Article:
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Jack Sisson's Life Ethics Blog

We must find new ways through many ethical issues, especially regarding bioethics, medical ethics, and criminal justice. Jack Sisson's 'Life Ethics' blog focuses on numerous areas of concern, including the philosophical and ethical dilemmas surrounding stem-cell research, abortion, medical research, and health care.

 
Scientists apparently let their enthusiasm lead them astray when announcing a new method for harvesting embryonic stem cells without destroying the embryo. First let's take a look at the online journal, Nature, where all the hoopla began:
A single cell can be teased from a human embryo and used to produce stem cells while leaving the embryo intact. The process, published online in Nature this week, could enable stem-cell lines to be generated without the controversial destruction of human embryos — but some ethical objections remain.

Embryonic stem cells, prized for their ability to make other tissue types, are typically extracted from an embryo that has developed into a hollow ball called a blastocyst. The process pulls the embryo apart and destroys it.

This week's paper shows that stem-cell lines can be grown from less developed embryos — balls of eight to ten cells — and the process could leave them unscarred
What the original announcement failed to mention was this:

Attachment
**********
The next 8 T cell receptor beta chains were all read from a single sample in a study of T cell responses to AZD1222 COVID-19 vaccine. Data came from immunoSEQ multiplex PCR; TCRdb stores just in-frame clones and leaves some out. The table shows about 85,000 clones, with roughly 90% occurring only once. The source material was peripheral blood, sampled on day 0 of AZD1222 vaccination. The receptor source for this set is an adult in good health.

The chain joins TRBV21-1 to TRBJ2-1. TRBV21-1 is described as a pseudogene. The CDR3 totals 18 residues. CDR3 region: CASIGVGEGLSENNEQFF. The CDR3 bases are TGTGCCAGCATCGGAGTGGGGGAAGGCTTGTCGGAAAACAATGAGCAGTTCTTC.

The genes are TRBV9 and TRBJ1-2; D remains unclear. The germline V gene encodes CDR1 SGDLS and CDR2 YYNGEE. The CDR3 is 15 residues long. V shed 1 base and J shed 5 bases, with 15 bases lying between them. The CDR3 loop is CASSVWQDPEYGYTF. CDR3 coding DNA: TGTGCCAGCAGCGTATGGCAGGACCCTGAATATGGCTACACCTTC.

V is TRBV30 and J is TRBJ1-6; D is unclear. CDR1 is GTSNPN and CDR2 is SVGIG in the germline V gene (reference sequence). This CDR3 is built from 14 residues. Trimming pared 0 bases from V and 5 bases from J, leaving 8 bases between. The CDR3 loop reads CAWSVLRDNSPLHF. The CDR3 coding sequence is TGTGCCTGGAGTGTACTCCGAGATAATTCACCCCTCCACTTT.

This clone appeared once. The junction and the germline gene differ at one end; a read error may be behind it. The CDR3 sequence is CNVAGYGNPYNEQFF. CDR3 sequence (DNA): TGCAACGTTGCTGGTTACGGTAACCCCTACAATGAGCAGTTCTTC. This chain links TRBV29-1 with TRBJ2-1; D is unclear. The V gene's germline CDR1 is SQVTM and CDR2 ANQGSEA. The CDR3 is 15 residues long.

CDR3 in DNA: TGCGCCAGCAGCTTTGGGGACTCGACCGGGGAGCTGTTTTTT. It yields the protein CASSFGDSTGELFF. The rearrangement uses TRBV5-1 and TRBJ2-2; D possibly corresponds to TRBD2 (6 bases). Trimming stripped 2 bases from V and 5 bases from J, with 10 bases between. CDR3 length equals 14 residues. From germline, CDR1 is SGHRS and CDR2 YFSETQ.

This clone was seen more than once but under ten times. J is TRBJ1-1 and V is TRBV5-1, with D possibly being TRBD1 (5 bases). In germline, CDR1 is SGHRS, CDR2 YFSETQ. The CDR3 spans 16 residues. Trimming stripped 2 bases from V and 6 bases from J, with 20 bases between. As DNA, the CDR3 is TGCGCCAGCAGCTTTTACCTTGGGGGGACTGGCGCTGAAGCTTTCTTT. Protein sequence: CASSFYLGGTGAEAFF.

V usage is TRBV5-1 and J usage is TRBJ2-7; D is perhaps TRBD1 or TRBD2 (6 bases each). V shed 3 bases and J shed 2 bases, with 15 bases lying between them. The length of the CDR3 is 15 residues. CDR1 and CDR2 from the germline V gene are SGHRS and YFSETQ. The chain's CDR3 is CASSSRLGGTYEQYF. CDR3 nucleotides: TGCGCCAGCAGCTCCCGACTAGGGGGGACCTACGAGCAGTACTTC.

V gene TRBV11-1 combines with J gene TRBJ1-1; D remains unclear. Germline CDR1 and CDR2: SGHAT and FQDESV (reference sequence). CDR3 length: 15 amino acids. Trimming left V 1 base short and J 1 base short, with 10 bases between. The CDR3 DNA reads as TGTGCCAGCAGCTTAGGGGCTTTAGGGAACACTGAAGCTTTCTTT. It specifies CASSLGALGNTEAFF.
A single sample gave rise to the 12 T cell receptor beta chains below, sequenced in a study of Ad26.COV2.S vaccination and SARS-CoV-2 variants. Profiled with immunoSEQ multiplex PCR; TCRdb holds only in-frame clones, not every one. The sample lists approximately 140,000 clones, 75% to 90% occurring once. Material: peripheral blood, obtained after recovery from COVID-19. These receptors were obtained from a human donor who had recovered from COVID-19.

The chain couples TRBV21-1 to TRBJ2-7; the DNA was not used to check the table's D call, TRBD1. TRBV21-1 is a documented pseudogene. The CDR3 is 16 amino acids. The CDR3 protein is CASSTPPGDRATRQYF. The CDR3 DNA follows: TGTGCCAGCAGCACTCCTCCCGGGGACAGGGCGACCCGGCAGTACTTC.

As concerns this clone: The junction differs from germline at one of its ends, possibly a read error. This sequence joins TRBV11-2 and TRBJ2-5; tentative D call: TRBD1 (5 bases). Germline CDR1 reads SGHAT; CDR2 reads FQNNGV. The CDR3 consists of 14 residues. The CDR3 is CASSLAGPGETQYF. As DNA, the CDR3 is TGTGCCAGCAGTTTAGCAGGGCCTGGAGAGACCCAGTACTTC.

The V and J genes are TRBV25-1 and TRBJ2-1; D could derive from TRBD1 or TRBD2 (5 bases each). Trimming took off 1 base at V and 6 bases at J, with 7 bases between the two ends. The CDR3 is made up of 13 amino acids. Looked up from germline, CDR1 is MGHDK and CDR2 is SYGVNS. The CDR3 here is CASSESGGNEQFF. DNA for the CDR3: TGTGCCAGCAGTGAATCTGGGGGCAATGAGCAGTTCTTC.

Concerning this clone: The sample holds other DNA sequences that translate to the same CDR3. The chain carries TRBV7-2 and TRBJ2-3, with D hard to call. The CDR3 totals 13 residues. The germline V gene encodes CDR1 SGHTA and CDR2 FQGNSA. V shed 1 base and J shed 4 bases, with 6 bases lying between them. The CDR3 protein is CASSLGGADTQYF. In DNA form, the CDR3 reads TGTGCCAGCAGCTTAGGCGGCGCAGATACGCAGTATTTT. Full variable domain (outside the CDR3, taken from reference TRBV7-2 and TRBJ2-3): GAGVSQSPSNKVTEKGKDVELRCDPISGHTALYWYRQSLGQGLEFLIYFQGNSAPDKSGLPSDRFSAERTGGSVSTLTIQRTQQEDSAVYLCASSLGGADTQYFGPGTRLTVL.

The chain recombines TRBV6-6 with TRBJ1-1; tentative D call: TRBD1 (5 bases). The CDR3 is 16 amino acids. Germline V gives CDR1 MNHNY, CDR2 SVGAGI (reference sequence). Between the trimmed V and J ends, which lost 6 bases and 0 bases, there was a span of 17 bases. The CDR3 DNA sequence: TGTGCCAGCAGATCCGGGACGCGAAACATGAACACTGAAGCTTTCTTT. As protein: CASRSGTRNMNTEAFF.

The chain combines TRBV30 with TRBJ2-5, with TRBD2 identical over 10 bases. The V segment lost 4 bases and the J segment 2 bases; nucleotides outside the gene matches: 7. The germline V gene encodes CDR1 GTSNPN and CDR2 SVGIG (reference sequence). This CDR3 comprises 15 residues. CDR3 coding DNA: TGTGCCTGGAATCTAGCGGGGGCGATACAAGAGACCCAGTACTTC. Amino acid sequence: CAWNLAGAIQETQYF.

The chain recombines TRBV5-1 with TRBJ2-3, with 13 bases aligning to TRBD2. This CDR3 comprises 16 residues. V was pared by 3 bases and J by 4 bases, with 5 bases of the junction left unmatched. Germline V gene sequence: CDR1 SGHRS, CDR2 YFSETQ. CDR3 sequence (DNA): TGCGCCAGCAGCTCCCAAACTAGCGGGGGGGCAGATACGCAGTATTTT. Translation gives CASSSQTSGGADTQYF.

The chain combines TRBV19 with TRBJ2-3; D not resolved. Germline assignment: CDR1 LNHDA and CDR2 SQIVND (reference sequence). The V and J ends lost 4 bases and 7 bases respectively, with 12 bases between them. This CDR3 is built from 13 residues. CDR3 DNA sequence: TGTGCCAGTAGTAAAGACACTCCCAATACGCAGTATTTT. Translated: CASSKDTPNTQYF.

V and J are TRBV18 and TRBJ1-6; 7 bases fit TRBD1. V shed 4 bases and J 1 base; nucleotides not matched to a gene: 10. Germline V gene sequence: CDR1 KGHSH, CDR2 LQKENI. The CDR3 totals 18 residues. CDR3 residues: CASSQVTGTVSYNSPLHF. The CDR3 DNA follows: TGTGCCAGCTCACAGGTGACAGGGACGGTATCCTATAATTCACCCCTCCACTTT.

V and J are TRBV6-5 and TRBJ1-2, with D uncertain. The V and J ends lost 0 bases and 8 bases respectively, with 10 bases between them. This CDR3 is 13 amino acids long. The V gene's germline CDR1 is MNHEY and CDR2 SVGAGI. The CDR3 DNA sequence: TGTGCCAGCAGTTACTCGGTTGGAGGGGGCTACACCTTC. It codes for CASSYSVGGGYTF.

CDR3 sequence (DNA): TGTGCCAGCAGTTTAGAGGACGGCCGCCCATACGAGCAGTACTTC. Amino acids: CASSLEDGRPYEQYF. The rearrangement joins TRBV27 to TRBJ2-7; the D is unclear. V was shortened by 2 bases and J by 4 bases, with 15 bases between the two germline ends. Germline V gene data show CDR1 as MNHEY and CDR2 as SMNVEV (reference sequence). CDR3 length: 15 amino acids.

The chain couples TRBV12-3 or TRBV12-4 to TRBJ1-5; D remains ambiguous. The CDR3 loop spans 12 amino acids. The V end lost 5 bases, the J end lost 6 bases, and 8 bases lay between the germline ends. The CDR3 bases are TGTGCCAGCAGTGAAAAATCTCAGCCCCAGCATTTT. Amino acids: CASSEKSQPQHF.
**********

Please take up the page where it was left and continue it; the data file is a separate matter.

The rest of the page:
Since then the team has taken cells from 16 spare IVF human embryos, and put them into culture. From a total of 91 cells, the researchers grew two embryonic stem-cell lines that have survived for eight months so far and are able to form different types of tissue. In the experiment, the embryos were dismantled cell by cell;
Whoa! Call me skeptical, but can scientist really dismantle embryos and leave them unscarred?

Apparently I'm not the only one wondering about this:
Landmark stem cell study disputed
Critic says researchers were deceptive when presenting their results

By RICK WEISS, Washington Post
First published: Saturday, August 26, 2006

WASHINGTON -- A landmark scientific report that was supposed to bridge the gap between proponents and opponents of human embryonic stem cell research has become the focus of an escalating feud, with a prominent critic of the research alleging that scientists were deceptive in presenting their results.
According to Weiss:
At the core of the battle is a widely distributed e-mail from Richard Doerflinger of the U.S. Conference of Catholic Bishops.

Among other points, Doerflinger said the scientists did not make clear that no embryos survived their experiments.
Seems like it's widely accepted that a single stem cell can be harvested from an eight-cell human embryo without noticeable harm to the embryo, but the article erred in not making clear that embryos were, in fact, destroyed in the cited tests.

Hmmm...wonder what the chances are that "noticeable harm" might not show up until much, much later? Imagine all of these 40-something people who'd had a single cell harvested during their pre-blastocyst age just walking around living their normal lives when, suddenly, things begin to go terribly wrong.

Or not. Probably wouldn't hurt to cut back on the science fiction reading for awhile though.

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